View from Delhi: Arab-Iran amity is a geopolitical reality

11:12 11.11.2023 •

The forthcoming first visit by Iran’s President Ebrahim Raisi to Saudi Arabia on November 13 marks a milestone in the rapprochement between the two countries mediated by China in March. The relationship is fast acquiring a qualitatively new level of solidarity in the context of the Palestine-Israel conflict, stresses M.K. Bhadrakumar, Indian Ambassador and prominent international observer.

This marks a shift in the tectonic plates in regional politics, which has long been dominated by the United States but no longer so. The latest China-UAE initiative on Monday to promote a ceasefire in Gaza was rounded off with an extraordinary spectacle of diplomacy at the UN headquarters in New York as the two countries’ envoys read out together a joint statement to the media. The US was nowhere to be seen.

The events since October 7 make it abundantly clear that the US attempts to integrate Israel into its Muslim neighbourhood in its terms is a pipe dream — i.e., unless and until Israel is willing to turn its sword into plowshares. The ferocity of the Israeli revenge attacks on the people of Gaza — “animals” — smacks of racism and genocide.

There is a fallacy in the western discourse about a Russia-China-Iran axis in West Asia. This is a nonsensical misinterpretation. A consistent three-fold foreign policy principle that Iran pursued right from the Islamic Revolution in 1979 is that, one, its strategic autonomy is sacred; two, the countries of the region must take their destiny into their own hands and solve regional issues themselves without involving extra-regional powers, and, three, foster Muslim unity howsoever long and winding that road might seem.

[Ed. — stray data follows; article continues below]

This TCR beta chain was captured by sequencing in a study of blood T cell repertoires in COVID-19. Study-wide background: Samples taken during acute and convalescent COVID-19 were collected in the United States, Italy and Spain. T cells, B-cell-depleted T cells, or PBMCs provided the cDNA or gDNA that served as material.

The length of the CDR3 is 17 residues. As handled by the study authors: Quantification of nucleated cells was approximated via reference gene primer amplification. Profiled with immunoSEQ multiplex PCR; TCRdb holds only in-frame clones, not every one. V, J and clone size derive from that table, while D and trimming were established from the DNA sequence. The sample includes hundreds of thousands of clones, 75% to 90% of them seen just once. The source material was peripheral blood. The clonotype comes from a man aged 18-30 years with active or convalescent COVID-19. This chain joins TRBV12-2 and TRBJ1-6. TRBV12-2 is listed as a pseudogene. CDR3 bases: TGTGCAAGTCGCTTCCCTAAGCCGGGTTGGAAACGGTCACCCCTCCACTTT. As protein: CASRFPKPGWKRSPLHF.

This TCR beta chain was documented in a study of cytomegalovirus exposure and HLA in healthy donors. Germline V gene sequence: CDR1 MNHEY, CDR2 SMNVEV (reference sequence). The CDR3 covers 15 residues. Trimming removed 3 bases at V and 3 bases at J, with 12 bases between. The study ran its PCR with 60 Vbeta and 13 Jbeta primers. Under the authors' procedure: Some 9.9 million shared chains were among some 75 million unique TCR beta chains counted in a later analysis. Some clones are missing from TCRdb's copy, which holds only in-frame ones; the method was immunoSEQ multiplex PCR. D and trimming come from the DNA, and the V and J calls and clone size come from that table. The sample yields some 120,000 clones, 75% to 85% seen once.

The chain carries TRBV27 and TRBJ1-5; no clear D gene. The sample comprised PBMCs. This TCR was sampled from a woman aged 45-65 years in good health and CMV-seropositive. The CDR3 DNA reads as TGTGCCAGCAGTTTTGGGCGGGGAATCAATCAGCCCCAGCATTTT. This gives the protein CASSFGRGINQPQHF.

This principle had severe limitations due to force of circumstances — principally, in the conditions engendered by the colonial policy of divide and rule pursued by the US. Circumstances were even deliberately engineered, such as the Iraq-Iran war, where the US encouraged the regional states to collaborate with Saddam Hussein to launch an aggression against Iran to stymie the Islamic revolution in its infancy.

Another painful episode was the Syrian conflict. There, again, the US actively canvassed among regional states for a regime change in Damascus with the ultimate objective of targeting Iran by using the terrorist groups that Washington incubated in Occupied Iraq.

In Syria, the US brilliantly succeeded in pitting the regional states against each other and the result is plain to see in the ruins of what used to be the throbbing heart of Islamic civilisation . At the peak of the conflict, several western intelligence agencies were freely operating in Syria assisting the terrorist groups to rampage the country whose cardinal sin was that, like Iran, it too consistently put primacy on its strategic autonomy and independent foreign policies through the cold war and post-cold war eras alike.

Suffice to say, the US and Israel met with great success in fragmenting Muslim Middle East by exaggerating the threat perceptions and convincing several Gulf Arab states that they faced direct threats or even attacks by Iranian proxies, as well as alleged Iranian support for dissident movements.